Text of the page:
Album: Run the Jewels 2
Artist: Run the Jewels
About: 11 songs; 39 minutes
Here’s my fantasy blogger scenario – the Internet has been abuzz ever since Dan picked Run the Jewels Run the Jewels 2 for our album of the week. Our thousands of readers spent the week speculating about what on earth I would say about this album. Everyone would know that this album would not work for me, but they would be so curious to hear what I had to say about it. No doubt, it would be a revelation – a major thought piece in the pop culture stratosphere.
Yeah, no, that is not close to where we are. The number of people who actually read my blog can usually be counted on my digits each day. The potential that my opinion matters much at all about anything, let alone this record, is pretty miniscule. But I have probably thought about this album more than any album that we have listened to. Still, I am not sure that I can even organize those thoughts into a passable blog post. Here is my attempt.
If you happen to not already know this about me (or picked up on it from what I write), I am a 54 year-old white woman. Probably, 54 year old white women living in the Midwest should not be listening to rap because it scares us. There is horrible language, rampant violence, objectification and worse of women – and it breeds violence. Of course, even I know that this is a narrow minded, stereotype of a thriving genre of music. There is enough truth there, however, that makes me typically stay away.
When I hit play on Run the Jewels 2 this week, I wanted to turn it off after just a few tracks. I considered telling Dan that I couldn’t do it. What I heard was a lot of language I can’t tolerate that seemed either inciting or filthy. It made me feel bad just listening to it.
But I am a project finisher. I would see this assignment through! Before I could even turn it back on, I went to Sam to ask why he liked it. His response back to me was quick and really thoughtful. Coming at it as a 29 year-old white male living in New York City is an obviously different vantage point. But his answer went beyond the push back from someone who has on the equivalent of blinders when it comes to listening to music that he would tend to like anyway.
In the second of two lengthy emails, he wrote:
You say you don’t know what they’re trying to accomplish, and I can understand that, but I think more than anything else they’re trying to make the kind of music they love. It’s never going to be a commercial smash, but you (I) hear so much joy in this record. What they’re talking about may be offputting, but it’s not horrifying – when they do get dirty, they’re talking about having sex with a partner that they clearly idolize, and then they flip it over to a woman who objectifies them just as much. They fantasize about a prison riot of the victims of torture. They worry about police violence and the mindset of a kid joining the military.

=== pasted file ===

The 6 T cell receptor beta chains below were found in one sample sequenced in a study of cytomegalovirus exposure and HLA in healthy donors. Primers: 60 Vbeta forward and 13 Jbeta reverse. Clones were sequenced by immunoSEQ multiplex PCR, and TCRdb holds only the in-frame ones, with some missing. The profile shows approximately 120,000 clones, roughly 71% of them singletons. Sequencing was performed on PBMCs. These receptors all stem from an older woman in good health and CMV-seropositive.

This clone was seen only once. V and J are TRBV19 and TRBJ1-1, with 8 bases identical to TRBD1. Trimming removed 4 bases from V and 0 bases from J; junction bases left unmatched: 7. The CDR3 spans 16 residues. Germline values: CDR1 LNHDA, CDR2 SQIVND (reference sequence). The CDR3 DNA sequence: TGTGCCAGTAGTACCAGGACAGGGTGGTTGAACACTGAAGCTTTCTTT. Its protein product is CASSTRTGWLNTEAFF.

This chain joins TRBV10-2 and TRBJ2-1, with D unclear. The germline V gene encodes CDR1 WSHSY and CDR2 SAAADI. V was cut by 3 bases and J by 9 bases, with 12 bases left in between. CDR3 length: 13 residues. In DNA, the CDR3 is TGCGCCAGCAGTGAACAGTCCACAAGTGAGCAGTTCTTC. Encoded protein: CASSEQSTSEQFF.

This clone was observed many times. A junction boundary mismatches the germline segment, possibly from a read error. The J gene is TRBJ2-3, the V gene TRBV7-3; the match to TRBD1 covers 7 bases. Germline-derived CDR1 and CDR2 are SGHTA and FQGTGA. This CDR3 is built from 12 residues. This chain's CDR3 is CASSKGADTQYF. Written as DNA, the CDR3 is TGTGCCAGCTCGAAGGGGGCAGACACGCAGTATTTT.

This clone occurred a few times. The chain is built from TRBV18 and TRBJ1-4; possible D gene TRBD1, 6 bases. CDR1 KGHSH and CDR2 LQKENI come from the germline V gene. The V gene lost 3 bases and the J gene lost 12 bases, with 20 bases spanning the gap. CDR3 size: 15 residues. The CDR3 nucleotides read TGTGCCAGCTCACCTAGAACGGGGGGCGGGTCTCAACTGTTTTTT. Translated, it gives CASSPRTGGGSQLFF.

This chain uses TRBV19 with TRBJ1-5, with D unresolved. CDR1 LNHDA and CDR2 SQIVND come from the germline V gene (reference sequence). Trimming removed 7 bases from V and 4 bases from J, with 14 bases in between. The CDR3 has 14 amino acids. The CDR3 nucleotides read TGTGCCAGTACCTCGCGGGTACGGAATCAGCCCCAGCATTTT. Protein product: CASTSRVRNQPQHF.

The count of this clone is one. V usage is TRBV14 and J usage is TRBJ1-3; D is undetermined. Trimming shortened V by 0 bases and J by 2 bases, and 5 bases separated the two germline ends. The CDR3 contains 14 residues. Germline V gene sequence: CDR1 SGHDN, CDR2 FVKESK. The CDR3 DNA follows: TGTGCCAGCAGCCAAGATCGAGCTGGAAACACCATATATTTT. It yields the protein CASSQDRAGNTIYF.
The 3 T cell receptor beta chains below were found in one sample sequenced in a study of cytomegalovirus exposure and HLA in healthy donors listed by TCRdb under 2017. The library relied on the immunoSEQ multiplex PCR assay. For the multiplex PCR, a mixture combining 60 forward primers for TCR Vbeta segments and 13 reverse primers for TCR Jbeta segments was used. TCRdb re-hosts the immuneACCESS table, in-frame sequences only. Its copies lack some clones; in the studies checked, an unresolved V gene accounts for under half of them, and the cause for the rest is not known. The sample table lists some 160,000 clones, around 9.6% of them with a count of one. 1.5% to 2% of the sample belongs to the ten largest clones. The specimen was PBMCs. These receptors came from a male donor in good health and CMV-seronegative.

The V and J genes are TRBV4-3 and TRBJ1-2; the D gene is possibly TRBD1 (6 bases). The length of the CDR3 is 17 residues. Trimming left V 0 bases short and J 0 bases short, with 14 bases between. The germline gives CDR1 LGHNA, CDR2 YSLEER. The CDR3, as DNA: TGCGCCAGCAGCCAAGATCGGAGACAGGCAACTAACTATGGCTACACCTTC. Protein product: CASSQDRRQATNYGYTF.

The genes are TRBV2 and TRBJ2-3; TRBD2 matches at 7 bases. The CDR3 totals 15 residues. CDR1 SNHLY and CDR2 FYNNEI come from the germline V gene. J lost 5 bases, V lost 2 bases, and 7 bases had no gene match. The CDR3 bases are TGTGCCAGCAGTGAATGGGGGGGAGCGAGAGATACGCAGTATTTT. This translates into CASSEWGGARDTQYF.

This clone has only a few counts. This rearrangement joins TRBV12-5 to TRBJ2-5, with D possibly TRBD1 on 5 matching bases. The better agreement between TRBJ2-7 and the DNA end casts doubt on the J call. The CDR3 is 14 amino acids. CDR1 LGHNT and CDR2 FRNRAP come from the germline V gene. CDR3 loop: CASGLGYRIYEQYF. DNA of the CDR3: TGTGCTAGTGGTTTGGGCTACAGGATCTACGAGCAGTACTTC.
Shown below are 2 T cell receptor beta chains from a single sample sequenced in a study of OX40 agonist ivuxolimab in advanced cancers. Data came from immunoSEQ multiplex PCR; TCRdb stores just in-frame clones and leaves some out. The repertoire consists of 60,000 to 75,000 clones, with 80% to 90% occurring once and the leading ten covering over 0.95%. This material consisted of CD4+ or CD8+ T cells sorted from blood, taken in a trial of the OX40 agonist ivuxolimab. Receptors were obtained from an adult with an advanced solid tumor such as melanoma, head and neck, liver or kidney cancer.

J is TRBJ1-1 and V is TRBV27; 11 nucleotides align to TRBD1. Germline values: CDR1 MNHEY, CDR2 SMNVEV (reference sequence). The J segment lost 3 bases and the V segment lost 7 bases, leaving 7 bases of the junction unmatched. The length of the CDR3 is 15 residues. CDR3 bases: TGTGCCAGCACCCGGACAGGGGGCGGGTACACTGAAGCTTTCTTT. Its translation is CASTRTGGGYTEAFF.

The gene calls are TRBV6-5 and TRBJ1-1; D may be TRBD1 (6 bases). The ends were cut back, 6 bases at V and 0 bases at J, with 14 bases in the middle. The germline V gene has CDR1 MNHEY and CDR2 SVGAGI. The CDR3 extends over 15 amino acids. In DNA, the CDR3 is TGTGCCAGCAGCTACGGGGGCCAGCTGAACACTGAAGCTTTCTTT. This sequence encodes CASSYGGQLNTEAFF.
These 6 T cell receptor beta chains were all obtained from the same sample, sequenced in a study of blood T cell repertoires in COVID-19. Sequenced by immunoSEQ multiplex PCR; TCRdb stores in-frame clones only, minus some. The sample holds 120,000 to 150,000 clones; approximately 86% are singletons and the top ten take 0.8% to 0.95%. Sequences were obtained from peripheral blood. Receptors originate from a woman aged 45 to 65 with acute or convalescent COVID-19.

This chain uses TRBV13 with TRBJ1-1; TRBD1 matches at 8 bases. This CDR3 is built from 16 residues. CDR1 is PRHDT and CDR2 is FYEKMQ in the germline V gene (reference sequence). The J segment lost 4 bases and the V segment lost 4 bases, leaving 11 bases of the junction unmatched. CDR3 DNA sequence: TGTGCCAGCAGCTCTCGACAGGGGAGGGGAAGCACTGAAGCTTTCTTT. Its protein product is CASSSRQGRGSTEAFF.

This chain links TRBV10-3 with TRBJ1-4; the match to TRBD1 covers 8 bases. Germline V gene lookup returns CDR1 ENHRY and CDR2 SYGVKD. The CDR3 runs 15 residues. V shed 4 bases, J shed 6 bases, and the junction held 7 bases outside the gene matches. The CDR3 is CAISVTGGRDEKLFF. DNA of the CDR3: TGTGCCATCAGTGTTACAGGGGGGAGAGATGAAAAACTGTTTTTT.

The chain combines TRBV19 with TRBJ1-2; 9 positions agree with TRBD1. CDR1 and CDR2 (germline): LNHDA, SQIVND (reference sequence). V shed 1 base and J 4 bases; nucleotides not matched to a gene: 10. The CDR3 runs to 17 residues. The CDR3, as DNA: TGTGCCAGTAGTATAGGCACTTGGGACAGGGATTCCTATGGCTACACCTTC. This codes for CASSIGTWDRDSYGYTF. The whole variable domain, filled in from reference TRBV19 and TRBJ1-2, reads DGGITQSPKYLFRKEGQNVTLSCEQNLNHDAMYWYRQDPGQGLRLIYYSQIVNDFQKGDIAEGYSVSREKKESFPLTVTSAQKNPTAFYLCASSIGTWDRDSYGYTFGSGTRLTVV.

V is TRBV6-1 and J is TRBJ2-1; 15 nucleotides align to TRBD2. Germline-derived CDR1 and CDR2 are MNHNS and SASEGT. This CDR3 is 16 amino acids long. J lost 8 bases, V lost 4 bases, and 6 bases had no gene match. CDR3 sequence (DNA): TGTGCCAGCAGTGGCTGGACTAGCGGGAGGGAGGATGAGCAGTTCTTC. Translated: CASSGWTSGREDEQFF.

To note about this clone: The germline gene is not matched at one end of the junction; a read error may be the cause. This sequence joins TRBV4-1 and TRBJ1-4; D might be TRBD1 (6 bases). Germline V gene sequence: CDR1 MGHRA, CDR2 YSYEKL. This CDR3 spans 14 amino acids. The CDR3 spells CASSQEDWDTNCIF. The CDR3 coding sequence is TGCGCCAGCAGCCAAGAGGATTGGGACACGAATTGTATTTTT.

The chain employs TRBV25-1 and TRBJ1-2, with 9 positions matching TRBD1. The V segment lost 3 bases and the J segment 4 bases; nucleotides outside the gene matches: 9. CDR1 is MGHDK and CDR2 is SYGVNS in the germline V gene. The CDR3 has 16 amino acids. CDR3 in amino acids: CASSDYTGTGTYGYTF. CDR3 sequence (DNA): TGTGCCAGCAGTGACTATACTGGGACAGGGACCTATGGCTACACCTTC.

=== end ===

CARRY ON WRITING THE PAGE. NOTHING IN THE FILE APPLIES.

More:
They’re not Odd Future or Eminem rapping about rape and wanton destruction – they are making quick, hooky records with the aggression that is endemic in the hip-hop they love – and their targets are dumb rappers, organized religion, and the state.
And they sound great doing it.
And, he’s right. When I went back to the album, I did hear some of that joy. The music itself runs from rich layers of sound to some minimal beauty. And the off-putting pieces of it are counterbalanced by the funny lines like “I’m so high, you a hobbit,” and poignant entire songs like Early which tells the story of a dad being pulled over and arrested in front of his wife and kid. There is sorrow in this album. There is the frustration that Martin Luther King’s dream doesn’t apply when you are living on one of our countries many MLK roadways:
And I love Dr. King but violence might be necessary
Cause when you live on MLK and it gets very scary
You might have to pull out our AK, send one to the cemetery
After reading Sam’s responses and doing some of my own research, I could listen and hear. But I am not here to tell you that I like this album. I cannot take off my ear blinders enough. Some of the words are really ugly, and I don’t want to hear them.
I appreciate that this album helped me to see a little bit beyond my irrational and unfounded fear that rap might be contributing to the downfall of society. That new view has been bolstered now have heard Mike Render and Jaime Meline give interviews that reveal them both to be personable, thoughtful, mid-30s dudes, and not dangerous society-wreckers, Killer Mike and El-P.
I’m not blowing up the Internet with my insight this week, but my thinking has been adjusted a little. That is as much of a thought piece that I have.
Next up: City Noir, composed by John Adams and performed by the St. Louis Symphony